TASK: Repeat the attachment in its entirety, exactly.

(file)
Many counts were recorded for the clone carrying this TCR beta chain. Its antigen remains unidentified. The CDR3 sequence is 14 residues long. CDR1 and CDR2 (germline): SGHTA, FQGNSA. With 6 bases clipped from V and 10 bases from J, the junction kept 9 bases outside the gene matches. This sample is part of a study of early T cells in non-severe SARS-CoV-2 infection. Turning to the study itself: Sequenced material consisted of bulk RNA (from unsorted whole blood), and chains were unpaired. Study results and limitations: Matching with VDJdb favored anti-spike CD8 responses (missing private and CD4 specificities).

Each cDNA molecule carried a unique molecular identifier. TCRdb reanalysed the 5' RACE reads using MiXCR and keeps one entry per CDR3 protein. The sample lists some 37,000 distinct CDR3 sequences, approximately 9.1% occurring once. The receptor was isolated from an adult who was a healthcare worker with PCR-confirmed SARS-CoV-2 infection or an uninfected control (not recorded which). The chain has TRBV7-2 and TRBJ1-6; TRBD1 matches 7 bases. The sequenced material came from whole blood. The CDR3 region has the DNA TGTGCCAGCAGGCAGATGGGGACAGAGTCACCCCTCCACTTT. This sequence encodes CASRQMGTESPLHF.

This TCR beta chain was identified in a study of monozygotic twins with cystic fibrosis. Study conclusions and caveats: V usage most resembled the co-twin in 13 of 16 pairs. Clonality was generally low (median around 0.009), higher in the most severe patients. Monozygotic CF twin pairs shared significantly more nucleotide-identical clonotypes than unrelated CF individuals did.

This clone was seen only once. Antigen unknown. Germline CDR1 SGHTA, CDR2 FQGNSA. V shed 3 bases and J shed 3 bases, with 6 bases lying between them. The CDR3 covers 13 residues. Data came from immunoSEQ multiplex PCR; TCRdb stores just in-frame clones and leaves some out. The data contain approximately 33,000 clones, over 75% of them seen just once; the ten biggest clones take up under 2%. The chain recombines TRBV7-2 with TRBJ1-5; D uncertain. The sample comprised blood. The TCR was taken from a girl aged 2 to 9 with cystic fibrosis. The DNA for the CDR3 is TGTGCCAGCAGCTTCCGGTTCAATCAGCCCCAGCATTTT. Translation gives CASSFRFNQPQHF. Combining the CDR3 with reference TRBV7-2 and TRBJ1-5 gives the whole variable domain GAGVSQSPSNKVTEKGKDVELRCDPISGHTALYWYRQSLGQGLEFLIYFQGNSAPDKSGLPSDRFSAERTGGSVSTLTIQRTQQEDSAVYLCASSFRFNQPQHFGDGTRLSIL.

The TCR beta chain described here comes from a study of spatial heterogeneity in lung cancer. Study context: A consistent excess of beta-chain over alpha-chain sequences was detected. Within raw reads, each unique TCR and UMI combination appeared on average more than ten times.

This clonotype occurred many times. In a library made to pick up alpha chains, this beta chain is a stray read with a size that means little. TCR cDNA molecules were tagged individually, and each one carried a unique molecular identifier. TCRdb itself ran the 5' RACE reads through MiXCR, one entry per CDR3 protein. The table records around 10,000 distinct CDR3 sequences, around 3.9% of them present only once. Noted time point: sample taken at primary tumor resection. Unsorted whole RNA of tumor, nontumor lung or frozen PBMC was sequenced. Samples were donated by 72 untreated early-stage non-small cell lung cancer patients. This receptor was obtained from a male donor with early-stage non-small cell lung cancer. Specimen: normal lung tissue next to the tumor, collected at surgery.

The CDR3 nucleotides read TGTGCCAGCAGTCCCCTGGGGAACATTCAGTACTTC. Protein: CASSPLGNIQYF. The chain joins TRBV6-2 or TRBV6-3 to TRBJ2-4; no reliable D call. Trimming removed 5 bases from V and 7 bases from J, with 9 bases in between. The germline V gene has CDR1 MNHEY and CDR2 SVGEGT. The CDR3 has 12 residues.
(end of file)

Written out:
Many counts were recorded for the clone carrying this TCR beta chain. Its antigen remains unidentified. The CDR3 sequence is 14 residues long. CDR1 and CDR2 (germline): SGHTA, FQGNSA. With 6 bases clipped from V and 10 bases from J, the junction kept 9 bases outside the gene matches. This sample is part of a study of early T cells in non-severe SARS-CoV-2 infection. Turning to the study itself: Sequenced material consisted of bulk RNA (from unsorted whole blood), and chains were unpaired. Study results and limitations: Matching with VDJdb favored anti-spike CD8 responses (missing private and CD4 specificities).

Each cDNA molecule carried a unique molecular identifier. TCRdb reanalysed the 5' RACE reads using MiXCR and keeps one entry per CDR3 protein. The sample lists some 37,000 distinct CDR3 sequences, approximately 9.1% occurring once. The receptor was isolated from an adult who was a healthcare worker with PCR-confirmed SARS-CoV-2 infection or an uninfected control (not recorded which). The chain has TRBV7-2 and TRBJ1-6; TRBD1 matches 7 bases. The sequenced material came from whole blood. The CDR3 region has the DNA TGTGCCAGCAGGCAGATGGGGACAGAGTCACCCCTCCACTTT. This sequence encodes CASRQMGTESPLHF.

This TCR beta chain was identified in a study of monozygotic twins with cystic fibrosis. Study conclusions and caveats: V usage most resembled the co-twin in 13 of 16 pairs. Clonality was generally low (median around 0.009), higher in the most severe patients. Monozygotic CF twin pairs shared significantly more nucleotide-identical clonotypes than unrelated CF individuals did.

This clone was seen only once. Antigen unknown. Germline CDR1 SGHTA, CDR2 FQGNSA. V shed 3 bases and J shed 3 bases, with 6 bases lying between them. The CDR3 covers 13 residues. Data came from immunoSEQ multiplex PCR; TCRdb stores just in-frame clones and leaves some out. The data contain approximately 33,000 clones, over 75% of them seen just once; the ten biggest clones take up under 2%. The chain recombines TRBV7-2 with TRBJ1-5; D uncertain. The sample comprised blood. The TCR was taken from a girl aged 2 to 9 with cystic fibrosis. The DNA for the CDR3 is TGTGCCAGCAGCTTCCGGTTCAATCAGCCCCAGCATTTT. Translation gives CASSFRFNQPQHF. Combining the CDR3 with reference TRBV7-2 and TRBJ1-5 gives the whole variable domain GAGVSQSPSNKVTEKGKDVELRCDPISGHTALYWYRQSLGQGLEFLIYFQGNSAPDKSGLPSDRFSAERTGGSVSTLTIQRTQQEDSAVYLCASSFRFNQPQHFGDGTRLSIL.

The TCR beta chain described here comes from a study of spatial heterogeneity in lung cancer. Study context: A consistent excess of beta-chain over alpha-chain sequences was detected. Within raw reads, each unique TCR and UMI combination appeared on average more than ten times.

This clonotype occurred many times. In a library made to pick up alpha chains, this beta chain is a stray read with a size that means little. TCR cDNA molecules were tagged individually, and each one carried a unique molecular identifier. TCRdb itself ran the 5' RACE reads through MiXCR, one entry per CDR3 protein. The table records around 10,000 distinct CDR3 sequences, around 3.9% of them present only once. Noted time point: sample taken at primary tumor resection. Unsorted whole RNA of tumor, nontumor lung or frozen PBMC was sequenced. Samples were donated by 72 untreated early-stage non-small cell lung cancer patients. This receptor was obtained from a male donor with early-stage non-small cell lung cancer. Specimen: normal lung tissue next to the tumor, collected at surgery.

The CDR3 nucleotides read TGTGCCAGCAGTCCCCTGGGGAACATTCAGTACTTC. Protein: CASSPLGNIQYF. The chain joins TRBV6-2 or TRBV6-3 to TRBJ2-4; no reliable D call. Trimming removed 5 bases from V and 7 bases from J, with 9 bases in between. The germline V gene has CDR1 MNHEY and CDR2 SVGEGT. The CDR3 has 12 residues.